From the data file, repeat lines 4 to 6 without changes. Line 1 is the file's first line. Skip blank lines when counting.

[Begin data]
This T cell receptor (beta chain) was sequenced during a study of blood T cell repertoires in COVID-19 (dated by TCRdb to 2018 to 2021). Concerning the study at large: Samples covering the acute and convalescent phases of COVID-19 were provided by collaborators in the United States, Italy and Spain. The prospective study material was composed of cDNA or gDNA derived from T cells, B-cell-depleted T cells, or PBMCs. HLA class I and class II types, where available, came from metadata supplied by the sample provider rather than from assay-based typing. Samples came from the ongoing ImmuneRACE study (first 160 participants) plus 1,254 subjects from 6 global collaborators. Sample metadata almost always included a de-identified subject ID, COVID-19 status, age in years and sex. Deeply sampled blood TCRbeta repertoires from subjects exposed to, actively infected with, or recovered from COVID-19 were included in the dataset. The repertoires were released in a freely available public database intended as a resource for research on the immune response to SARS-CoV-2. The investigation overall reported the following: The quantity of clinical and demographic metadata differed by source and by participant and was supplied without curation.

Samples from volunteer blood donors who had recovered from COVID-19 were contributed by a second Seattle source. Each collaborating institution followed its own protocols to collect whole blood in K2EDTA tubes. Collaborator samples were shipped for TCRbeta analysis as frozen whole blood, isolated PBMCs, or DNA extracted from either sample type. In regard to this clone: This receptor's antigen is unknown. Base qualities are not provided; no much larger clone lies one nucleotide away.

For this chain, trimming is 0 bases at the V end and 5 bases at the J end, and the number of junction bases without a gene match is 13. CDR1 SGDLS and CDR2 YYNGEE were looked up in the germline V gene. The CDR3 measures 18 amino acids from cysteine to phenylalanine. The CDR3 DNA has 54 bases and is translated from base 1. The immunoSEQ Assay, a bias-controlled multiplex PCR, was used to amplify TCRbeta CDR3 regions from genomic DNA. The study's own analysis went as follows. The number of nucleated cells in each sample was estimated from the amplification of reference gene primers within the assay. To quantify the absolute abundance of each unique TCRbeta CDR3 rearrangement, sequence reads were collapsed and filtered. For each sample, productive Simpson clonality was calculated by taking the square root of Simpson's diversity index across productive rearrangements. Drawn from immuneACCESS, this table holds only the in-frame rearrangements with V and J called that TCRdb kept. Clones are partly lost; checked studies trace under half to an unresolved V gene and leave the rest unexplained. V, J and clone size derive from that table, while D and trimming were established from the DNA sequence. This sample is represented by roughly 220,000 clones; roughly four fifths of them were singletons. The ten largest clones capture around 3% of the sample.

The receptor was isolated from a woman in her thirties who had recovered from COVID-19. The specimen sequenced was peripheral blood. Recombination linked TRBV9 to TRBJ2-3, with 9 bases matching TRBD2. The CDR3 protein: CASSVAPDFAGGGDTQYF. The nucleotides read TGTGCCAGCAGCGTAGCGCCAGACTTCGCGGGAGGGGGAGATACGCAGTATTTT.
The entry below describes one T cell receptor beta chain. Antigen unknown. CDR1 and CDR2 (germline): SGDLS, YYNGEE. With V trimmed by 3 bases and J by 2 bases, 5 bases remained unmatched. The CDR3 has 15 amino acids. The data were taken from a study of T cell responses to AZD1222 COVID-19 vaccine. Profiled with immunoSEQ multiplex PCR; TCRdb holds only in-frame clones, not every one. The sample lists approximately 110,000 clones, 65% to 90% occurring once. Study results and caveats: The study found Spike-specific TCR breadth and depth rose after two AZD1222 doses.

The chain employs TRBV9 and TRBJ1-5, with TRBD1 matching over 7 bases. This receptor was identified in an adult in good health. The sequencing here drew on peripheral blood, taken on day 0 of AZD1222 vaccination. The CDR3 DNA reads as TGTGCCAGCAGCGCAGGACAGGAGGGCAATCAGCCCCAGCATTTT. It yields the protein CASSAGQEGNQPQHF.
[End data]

The receptor was isolated from a woman in her thirties who had recovered from COVID-19. The specimen sequenced was peripheral blood. Recombination linked TRBV9 to TRBJ2-3, with 9 bases matching TRBD2. The CDR3 protein: CASSVAPDFAGGGDTQYF. The nucleotides read TGTGCCAGCAGCGTAGCGCCAGACTTCGCGGGAGGGGGAGATACGCAGTATTTT.
The entry below describes one T cell receptor beta chain. Antigen unknown. CDR1 and CDR2 (germline): SGDLS, YYNGEE. With V trimmed by 3 bases and J by 2 bases, 5 bases remained unmatched. The CDR3 has 15 amino acids. The data were taken from a study of T cell responses to AZD1222 COVID-19 vaccine. Profiled with immunoSEQ multiplex PCR; TCRdb holds only in-frame clones, not every one. The sample lists approximately 110,000 clones, 65% to 90% occurring once. Study results and caveats: The study found Spike-specific TCR breadth and depth rose after two AZD1222 doses.

The chain employs TRBV9 and TRBJ1-5, with TRBD1 matching over 7 bases. This receptor was identified in an adult in good health. The sequencing here drew on peripheral blood, taken on day 0 of AZD1222 vaccination. The CDR3 DNA reads as TGTGCCAGCAGCGCAGGACAGGAGGGCAATCAGCCCCAGCATTTT. It yields the protein CASSAGQEGNQPQHF.